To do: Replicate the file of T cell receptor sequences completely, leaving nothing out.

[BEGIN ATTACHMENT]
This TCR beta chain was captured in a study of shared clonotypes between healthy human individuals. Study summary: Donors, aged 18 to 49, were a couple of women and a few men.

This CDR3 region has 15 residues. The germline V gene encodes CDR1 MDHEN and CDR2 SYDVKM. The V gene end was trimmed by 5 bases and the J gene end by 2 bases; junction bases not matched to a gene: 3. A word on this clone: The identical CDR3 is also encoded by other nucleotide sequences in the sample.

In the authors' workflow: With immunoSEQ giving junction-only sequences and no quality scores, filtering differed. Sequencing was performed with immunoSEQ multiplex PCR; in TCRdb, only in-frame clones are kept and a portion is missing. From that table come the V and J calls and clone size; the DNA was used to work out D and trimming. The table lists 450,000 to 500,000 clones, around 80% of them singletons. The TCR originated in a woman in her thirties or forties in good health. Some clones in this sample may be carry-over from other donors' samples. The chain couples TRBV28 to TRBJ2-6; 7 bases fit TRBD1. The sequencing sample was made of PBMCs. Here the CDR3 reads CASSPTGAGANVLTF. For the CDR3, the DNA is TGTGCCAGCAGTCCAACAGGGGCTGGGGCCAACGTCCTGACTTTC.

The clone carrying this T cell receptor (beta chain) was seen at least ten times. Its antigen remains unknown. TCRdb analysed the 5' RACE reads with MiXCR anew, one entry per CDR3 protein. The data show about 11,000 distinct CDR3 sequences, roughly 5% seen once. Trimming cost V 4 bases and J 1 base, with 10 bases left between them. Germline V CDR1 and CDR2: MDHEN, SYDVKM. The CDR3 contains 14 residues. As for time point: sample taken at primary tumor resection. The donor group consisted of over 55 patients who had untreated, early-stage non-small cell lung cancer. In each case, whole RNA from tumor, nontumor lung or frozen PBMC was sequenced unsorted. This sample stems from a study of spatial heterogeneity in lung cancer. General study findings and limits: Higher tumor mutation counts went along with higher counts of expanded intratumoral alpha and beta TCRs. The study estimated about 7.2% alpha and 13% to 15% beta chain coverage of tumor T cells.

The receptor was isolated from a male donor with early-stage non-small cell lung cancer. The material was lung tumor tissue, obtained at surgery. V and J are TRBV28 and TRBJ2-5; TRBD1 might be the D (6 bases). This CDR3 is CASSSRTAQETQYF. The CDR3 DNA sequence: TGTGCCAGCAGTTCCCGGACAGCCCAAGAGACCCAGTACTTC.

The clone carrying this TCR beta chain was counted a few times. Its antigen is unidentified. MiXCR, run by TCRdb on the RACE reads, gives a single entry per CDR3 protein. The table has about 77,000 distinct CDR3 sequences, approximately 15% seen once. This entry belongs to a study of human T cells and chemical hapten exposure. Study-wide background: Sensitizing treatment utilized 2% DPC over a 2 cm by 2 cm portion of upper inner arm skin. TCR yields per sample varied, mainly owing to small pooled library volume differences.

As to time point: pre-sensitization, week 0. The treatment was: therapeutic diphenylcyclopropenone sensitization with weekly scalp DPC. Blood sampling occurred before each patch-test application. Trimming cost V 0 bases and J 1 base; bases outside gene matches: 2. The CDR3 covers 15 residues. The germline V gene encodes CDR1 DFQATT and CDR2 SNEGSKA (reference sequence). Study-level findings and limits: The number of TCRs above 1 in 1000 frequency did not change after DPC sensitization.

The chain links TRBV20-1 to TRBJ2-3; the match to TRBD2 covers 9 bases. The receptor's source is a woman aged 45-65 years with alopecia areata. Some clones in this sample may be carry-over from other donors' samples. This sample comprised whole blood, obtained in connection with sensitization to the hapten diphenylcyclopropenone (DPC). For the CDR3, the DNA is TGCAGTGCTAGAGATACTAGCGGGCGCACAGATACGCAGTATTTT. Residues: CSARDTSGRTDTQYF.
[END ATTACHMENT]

This TCR beta chain was captured in a study of shared clonotypes between healthy human individuals. Study summary: Donors, aged 18 to 49, were a couple of women and a few men.

This CDR3 region has 15 residues. The germline V gene encodes CDR1 MDHEN and CDR2 SYDVKM. The V gene end was trimmed by 5 bases and the J gene end by 2 bases; junction bases not matched to a gene: 3. A word on this clone: The identical CDR3 is also encoded by other nucleotide sequences in the sample.

In the authors' workflow: With immunoSEQ giving junction-only sequences and no quality scores, filtering differed. Sequencing was performed with immunoSEQ multiplex PCR; in TCRdb, only in-frame clones are kept and a portion is missing. From that table come the V and J calls and clone size; the DNA was used to work out D and trimming. The table lists 450,000 to 500,000 clones, around 80% of them singletons. The TCR originated in a woman in her thirties or forties in good health. Some clones in this sample may be carry-over from other donors' samples. The chain couples TRBV28 to TRBJ2-6; 7 bases fit TRBD1. The sequencing sample was made of PBMCs. Here the CDR3 reads CASSPTGAGANVLTF. For the CDR3, the DNA is TGTGCCAGCAGTCCAACAGGGGCTGGGGCCAACGTCCTGACTTTC.

The clone carrying this T cell receptor (beta chain) was seen at least ten times. Its antigen remains unknown. TCRdb analysed the 5' RACE reads with MiXCR anew, one entry per CDR3 protein. The data show about 11,000 distinct CDR3 sequences, roughly 5% seen once. Trimming cost V 4 bases and J 1 base, with 10 bases left between them. Germline V CDR1 and CDR2: MDHEN, SYDVKM. The CDR3 contains 14 residues. As for time point: sample taken at primary tumor resection. The donor group consisted of over 55 patients who had untreated, early-stage non-small cell lung cancer. In each case, whole RNA from tumor, nontumor lung or frozen PBMC was sequenced unsorted. This sample stems from a study of spatial heterogeneity in lung cancer. General study findings and limits: Higher tumor mutation counts went along with higher counts of expanded intratumoral alpha and beta TCRs. The study estimated about 7.2% alpha and 13% to 15% beta chain coverage of tumor T cells.

The receptor was isolated from a male donor with early-stage non-small cell lung cancer. The material was lung tumor tissue, obtained at surgery. V and J are TRBV28 and TRBJ2-5; TRBD1 might be the D (6 bases). This CDR3 is CASSSRTAQETQYF. The CDR3 DNA sequence: TGTGCCAGCAGTTCCCGGACAGCCCAAGAGACCCAGTACTTC.

The clone carrying this TCR beta chain was counted a few times. Its antigen is unidentified. MiXCR, run by TCRdb on the RACE reads, gives a single entry per CDR3 protein. The table has about 77,000 distinct CDR3 sequences, approximately 15% seen once. This entry belongs to a study of human T cells and chemical hapten exposure. Study-wide background: Sensitizing treatment utilized 2% DPC over a 2 cm by 2 cm portion of upper inner arm skin. TCR yields per sample varied, mainly owing to small pooled library volume differences.

As to time point: pre-sensitization, week 0. The treatment was: therapeutic diphenylcyclopropenone sensitization with weekly scalp DPC. Blood sampling occurred before each patch-test application. Trimming cost V 0 bases and J 1 base; bases outside gene matches: 2. The CDR3 covers 15 residues. The germline V gene encodes CDR1 DFQATT and CDR2 SNEGSKA (reference sequence). Study-level findings and limits: The number of TCRs above 1 in 1000 frequency did not change after DPC sensitization.

The chain links TRBV20-1 to TRBJ2-3; the match to TRBD2 covers 9 bases. The receptor's source is a woman aged 45-65 years with alopecia areata. Some clones in this sample may be carry-over from other donors' samples. This sample comprised whole blood, obtained in connection with sensitization to the hapten diphenylcyclopropenone (DPC). For the CDR3, the DNA is TGCAGTGCTAGAGATACTAGCGGGCGCACAGATACGCAGTATTTT. Residues: CSARDTSGRTDTQYF.